Unitary Patent

On 12 December 2012 the European Parliament voted, with 484 votes in favour and 164 votes against, to adopt the "European Unitary Patent". The European Unitary Patent should come into force in 2015/2016 when the necessary number of countries established in the agreement have ratified it.

The procedure of the European Unitary Patent provides that, instead of paying the translation fees and registration fees of the rights in each of the countries where the patent is to be protected, the inventor can ask the European Patent Office (EPO) for a unitary patent that will guarantee him protection in 25 member States.

There are 25 States party to the agreement (not all the 28 member States of the EU) because Croatia joined the EU only afterwards, and Spain and Italy did not agree to sign the treaty, although Italy has signed the agreement on the Unified Patent Court. This refusal to sign is because, despite protests from these two countries, the European parliament has confirmed the language system adopted by the European Patent based on the European Patent Convention (EPC) signed in 1973: this maintains the patents available (as language of filing, examination and grant) only in a choice of three EU languages (English, French and German).

In the opinion of those in agreement with this new title, adopting the European Unitary Patent will allow European small and medium enterprises to fight the United States and China on an equal footing. It has been claimed that simplifying the system will reduce translation costs to a sixth of what it was.

During the negotiations, conscious of the practically insurmountable difficulties of (also) adopting Italian, Italy wanted a procedure in English only, whereas Madrid requested the introduction of Spanish.

Spain maintained its position in defence of Spanish as one of the official languages of the European patent, underlining its influence on the Latin American markets which are interacting more and more with the European economy.

Because of this resistance to accept a system that, in practice, favours the (bigger) Companies of Germany, UK and France, to the detriment of the small and medium enterprises of Italy (and Spain), and also their respective consultancy offices, the Commission proposed, at the end of 2010, a "reinforced cooperation", accepted by 25 countries, to get round the Spanish and Italian veto. A compromise was thus found: the First Degree Court, chaired by a Frenchman, will be established in Paris, as will the Chamber responsible for patents in the field of electricity, telecommunications, building and public works. The Chamber competent for patents in mechanics will be in Munich (30 percent of applications expected), while for drugs and biotechnologies it will be in London (30 percent of applications). Luxembourg has been made the seat of the Patent Appeal Court. This is an important body, which should not however start functioning before 2015.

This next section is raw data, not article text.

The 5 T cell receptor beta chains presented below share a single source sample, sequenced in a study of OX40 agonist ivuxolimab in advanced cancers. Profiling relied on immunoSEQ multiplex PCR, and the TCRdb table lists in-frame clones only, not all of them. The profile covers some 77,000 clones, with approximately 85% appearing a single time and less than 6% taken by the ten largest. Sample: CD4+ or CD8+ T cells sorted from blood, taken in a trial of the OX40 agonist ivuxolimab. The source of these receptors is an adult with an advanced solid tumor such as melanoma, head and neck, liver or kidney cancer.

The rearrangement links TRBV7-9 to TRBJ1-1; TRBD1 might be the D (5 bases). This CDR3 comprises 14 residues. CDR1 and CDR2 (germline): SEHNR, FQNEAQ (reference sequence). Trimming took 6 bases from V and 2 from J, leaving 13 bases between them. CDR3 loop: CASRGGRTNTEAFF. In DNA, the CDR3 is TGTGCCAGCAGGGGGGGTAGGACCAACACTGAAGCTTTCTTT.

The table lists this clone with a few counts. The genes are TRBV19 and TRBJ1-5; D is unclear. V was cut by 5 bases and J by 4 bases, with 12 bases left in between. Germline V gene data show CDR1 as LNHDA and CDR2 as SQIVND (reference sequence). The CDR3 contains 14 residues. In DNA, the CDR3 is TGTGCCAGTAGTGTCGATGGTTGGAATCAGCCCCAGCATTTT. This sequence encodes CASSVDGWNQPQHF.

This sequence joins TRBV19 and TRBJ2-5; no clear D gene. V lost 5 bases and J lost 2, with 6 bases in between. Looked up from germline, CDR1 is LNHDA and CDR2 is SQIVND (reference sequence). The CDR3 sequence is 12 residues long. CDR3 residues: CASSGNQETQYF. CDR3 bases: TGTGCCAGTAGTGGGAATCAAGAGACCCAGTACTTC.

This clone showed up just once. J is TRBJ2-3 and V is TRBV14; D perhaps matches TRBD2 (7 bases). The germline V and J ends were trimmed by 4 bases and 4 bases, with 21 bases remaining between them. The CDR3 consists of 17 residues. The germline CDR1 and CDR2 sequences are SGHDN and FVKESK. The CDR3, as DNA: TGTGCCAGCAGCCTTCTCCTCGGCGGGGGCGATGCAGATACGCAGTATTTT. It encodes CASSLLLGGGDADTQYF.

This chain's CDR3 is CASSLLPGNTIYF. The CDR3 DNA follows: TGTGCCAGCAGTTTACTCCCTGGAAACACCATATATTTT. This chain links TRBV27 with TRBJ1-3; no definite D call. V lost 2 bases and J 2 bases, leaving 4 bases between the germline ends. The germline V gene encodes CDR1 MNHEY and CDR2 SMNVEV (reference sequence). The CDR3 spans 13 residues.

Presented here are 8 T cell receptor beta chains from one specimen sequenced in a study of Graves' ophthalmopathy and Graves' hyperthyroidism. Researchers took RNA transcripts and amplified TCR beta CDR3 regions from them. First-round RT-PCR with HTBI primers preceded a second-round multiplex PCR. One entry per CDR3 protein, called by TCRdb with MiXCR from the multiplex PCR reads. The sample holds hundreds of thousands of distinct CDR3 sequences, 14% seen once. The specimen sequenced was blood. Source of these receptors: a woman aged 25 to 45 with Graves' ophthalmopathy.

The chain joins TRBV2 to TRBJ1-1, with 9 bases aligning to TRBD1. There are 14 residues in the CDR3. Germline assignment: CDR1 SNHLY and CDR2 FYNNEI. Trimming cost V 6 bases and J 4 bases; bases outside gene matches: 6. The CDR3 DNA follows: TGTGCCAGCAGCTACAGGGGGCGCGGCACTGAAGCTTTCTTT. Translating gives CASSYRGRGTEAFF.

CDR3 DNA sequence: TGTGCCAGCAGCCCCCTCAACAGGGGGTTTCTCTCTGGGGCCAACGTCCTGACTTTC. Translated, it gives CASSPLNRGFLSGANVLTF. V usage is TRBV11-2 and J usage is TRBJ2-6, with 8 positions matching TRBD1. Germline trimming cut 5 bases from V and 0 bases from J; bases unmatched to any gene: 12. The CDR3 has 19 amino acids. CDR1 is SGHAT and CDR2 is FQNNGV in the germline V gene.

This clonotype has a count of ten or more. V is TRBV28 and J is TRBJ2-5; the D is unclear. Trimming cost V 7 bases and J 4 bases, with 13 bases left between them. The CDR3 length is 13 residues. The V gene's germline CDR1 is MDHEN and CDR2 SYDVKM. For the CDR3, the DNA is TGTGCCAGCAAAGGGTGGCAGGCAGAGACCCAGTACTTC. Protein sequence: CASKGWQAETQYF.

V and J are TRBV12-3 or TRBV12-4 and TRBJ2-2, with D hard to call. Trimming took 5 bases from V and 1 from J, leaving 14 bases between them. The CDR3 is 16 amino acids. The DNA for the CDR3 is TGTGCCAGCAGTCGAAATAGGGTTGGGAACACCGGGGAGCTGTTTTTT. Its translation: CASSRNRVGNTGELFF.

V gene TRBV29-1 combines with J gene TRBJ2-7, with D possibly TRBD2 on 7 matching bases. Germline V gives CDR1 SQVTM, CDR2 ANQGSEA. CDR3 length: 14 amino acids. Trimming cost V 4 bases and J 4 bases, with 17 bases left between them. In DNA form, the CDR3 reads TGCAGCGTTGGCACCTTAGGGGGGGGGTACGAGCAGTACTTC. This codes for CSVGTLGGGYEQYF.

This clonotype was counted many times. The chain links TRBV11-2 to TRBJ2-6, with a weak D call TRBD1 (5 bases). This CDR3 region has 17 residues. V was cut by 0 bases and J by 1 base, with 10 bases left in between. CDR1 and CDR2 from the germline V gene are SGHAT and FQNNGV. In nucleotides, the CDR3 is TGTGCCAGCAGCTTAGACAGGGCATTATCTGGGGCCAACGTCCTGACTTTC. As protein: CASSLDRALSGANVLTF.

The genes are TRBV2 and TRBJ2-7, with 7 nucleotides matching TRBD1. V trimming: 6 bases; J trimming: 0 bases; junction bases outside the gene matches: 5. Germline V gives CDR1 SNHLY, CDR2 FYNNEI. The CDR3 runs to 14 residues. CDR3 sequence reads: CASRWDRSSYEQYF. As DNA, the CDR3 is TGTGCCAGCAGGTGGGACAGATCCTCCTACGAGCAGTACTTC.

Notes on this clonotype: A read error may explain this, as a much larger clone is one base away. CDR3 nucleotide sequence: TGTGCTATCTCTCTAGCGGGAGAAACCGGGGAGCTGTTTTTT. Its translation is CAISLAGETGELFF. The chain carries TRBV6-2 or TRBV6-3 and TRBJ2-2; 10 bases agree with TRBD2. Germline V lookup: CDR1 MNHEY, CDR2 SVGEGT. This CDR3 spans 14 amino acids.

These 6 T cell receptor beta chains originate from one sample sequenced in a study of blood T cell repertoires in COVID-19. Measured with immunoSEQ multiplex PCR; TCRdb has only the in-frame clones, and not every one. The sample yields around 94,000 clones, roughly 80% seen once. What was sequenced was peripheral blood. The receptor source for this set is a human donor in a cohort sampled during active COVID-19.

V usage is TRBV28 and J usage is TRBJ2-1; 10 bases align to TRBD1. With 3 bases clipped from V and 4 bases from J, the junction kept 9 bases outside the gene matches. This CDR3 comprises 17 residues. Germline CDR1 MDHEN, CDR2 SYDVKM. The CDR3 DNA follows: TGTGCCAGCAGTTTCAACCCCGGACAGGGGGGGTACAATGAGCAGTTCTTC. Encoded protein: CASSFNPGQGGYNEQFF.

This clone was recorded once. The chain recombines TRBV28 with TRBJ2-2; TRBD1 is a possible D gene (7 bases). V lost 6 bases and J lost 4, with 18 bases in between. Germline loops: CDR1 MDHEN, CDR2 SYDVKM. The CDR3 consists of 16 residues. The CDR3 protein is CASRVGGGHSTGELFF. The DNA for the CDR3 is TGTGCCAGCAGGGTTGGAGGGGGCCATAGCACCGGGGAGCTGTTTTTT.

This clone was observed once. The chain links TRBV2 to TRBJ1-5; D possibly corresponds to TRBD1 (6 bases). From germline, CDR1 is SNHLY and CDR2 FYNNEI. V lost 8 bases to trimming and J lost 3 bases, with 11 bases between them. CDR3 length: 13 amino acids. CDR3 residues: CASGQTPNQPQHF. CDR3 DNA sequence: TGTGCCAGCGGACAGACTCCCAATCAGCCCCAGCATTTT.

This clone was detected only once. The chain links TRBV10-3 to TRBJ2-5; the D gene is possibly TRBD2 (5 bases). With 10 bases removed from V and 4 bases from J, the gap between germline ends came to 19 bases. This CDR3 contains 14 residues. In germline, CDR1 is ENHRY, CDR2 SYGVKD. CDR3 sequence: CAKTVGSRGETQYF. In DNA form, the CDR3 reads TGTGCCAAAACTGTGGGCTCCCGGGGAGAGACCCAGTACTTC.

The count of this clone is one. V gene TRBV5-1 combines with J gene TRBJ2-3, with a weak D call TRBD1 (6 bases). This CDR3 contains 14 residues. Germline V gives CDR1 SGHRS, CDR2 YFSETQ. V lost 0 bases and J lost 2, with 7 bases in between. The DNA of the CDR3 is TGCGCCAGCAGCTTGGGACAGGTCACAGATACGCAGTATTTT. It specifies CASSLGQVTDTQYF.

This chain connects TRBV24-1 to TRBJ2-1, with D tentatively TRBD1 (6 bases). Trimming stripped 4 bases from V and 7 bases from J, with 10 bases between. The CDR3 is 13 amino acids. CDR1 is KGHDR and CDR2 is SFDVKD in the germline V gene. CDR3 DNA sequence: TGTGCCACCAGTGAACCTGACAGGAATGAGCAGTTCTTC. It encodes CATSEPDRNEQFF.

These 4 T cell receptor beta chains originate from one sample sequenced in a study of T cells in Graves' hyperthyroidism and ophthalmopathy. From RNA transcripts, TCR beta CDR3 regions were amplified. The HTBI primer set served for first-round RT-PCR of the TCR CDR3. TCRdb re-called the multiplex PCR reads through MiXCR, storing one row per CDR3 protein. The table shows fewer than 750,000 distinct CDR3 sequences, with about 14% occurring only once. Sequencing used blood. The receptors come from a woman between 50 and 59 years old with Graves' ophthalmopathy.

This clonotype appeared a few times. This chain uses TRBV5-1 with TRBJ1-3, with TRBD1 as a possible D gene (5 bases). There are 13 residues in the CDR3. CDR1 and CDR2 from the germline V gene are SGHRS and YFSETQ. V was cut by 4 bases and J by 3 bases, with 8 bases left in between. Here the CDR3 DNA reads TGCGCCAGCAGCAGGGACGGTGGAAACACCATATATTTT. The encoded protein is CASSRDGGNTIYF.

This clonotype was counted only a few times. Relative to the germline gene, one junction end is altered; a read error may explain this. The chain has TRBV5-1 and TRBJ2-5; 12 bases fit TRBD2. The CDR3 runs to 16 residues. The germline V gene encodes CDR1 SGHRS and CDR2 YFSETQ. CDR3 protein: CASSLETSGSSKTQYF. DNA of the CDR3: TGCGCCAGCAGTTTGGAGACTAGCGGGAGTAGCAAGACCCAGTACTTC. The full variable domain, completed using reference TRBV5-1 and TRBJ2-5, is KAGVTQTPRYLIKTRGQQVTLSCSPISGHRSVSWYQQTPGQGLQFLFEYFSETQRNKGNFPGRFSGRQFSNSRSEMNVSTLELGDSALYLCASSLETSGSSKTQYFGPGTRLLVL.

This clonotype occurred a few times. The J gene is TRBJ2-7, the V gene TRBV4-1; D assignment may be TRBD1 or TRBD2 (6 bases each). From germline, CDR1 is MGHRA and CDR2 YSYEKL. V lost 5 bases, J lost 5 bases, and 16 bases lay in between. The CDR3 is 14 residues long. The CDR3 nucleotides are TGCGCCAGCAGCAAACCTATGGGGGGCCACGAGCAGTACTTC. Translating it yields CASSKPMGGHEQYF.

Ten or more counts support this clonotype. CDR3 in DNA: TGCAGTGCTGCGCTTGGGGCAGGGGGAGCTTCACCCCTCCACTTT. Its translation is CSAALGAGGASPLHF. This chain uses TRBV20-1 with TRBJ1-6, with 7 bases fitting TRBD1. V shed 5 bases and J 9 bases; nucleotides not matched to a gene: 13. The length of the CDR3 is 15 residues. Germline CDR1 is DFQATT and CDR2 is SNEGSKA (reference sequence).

It should be noted that, according to an official study which indicated that the Unitary Patent would go against the interests of UK small and medium enterprises, initially the UK had decided not to participate in the European Unitary Patent. In order to persuade the UK, she was given a competent Chamber so that, to balance things up, Germany was also given one.

It should also be noted that, even if methods are adopted to make the decisions of the judges uniform, in practice the national justice system in the country where the Court or Chambers are based will certainly influence the method and reasoning that the judges will actually follow. On August 6 2013 Austria was the first country to ratify the agreement on the Unified Patent Court.

The French National Assembly ratified the agreement and the act was filed on March 14 2014. On 5 and 6 June 2014 the agreement was ratified by Sweden and Belgium respectively. From the date of this publication the Council of Europe will soon record the ratification by Great Britain (royal assent 14 May 2014), Malta and Denmark, where the popular referendum called for May 25 2014, as a consequence of the lack of majority in Parliament, saw the agreement approved with 62% of votes in favour.

In order for the Unitary Patent to come into effect, at least 13 member States of the European Union must ratify the agreement.


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